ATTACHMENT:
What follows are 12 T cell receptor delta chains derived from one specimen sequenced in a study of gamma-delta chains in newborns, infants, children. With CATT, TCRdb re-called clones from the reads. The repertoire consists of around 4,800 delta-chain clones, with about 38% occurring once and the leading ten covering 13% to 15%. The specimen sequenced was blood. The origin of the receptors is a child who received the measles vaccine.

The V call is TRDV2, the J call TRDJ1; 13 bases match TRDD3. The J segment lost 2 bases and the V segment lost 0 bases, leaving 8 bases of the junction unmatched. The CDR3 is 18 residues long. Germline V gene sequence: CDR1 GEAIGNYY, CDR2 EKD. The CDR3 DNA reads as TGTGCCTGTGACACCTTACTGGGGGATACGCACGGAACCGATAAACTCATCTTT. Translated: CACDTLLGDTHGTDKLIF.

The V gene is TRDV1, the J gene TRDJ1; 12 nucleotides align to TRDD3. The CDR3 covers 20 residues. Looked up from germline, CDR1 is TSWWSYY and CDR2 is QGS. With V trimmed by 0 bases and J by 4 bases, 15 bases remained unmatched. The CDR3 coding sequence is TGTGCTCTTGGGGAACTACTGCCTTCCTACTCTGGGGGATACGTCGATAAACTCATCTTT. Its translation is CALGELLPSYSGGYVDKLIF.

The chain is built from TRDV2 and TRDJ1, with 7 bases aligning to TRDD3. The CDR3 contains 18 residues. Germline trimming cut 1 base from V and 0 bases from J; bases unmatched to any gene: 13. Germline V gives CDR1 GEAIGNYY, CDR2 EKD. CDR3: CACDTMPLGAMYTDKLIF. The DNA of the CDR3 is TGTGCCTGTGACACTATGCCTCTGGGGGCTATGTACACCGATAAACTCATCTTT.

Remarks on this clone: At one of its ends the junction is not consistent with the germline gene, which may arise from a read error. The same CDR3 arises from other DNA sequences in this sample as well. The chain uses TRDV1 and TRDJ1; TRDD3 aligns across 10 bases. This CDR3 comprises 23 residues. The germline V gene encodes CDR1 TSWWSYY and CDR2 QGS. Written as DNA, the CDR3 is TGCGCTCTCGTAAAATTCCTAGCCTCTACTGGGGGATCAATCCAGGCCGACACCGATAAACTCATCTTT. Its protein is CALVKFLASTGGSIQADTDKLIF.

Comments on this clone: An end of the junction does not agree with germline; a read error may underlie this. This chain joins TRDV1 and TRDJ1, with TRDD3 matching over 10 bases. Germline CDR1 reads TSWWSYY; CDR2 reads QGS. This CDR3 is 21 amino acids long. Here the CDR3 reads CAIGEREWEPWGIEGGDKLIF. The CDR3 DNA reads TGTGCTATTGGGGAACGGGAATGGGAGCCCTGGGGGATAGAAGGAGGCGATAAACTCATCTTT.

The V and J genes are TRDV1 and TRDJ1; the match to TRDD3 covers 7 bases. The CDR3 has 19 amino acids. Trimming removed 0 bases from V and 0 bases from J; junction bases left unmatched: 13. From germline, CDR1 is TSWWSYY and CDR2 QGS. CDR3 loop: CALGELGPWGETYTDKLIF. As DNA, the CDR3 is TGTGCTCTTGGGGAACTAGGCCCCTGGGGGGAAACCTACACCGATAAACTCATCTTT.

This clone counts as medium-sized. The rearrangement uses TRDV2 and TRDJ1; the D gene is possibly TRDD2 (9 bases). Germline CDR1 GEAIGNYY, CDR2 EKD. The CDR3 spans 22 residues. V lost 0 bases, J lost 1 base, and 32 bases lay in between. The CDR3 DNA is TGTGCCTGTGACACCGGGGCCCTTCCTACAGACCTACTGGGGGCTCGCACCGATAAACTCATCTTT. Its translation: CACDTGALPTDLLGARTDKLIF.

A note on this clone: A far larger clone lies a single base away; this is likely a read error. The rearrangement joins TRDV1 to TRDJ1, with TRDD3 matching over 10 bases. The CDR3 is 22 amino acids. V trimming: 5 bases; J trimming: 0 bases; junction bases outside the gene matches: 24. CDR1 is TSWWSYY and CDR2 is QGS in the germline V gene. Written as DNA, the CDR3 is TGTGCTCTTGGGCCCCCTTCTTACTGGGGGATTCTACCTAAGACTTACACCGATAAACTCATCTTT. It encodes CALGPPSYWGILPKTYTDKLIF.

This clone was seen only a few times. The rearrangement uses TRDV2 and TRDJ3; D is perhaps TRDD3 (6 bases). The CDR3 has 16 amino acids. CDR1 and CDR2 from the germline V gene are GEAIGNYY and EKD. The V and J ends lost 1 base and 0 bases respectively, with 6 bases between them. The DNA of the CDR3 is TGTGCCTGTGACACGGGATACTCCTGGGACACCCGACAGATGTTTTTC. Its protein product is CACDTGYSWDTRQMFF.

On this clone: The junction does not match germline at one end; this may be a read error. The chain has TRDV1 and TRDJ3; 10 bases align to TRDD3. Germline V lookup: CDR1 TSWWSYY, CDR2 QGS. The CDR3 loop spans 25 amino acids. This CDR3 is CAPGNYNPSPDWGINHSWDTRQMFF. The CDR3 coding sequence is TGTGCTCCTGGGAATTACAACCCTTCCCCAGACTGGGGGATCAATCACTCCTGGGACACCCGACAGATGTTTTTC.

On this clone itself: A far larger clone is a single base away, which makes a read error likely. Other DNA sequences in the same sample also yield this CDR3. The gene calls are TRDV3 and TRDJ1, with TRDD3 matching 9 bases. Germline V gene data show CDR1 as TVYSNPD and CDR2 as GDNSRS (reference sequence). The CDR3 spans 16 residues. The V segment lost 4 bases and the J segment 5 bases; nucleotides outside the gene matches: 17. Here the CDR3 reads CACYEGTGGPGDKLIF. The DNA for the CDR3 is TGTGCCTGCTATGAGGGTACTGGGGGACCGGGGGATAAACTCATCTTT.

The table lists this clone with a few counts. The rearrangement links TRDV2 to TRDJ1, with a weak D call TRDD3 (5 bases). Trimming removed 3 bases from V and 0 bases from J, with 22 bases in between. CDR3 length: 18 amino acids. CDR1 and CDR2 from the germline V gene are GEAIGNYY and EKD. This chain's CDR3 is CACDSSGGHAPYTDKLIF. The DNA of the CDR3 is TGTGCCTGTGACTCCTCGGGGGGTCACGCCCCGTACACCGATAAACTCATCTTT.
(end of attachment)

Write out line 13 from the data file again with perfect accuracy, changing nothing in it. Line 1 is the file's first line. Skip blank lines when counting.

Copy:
The table lists this clone with a few counts. The rearrangement links TRDV2 to TRDJ1, with a weak D call TRDD3 (5 bases). Trimming removed 3 bases from V and 0 bases from J, with 22 bases in between. CDR3 length: 18 amino acids. CDR1 and CDR2 from the germline V gene are GEAIGNYY and EKD. This chain's CDR3 is CACDSSGGHAPYTDKLIF. The DNA of the CDR3 is TGTGCCTGTGACTCCTCGGGGGGTCACGCCCCGTACACCGATAAACTCATCTTT.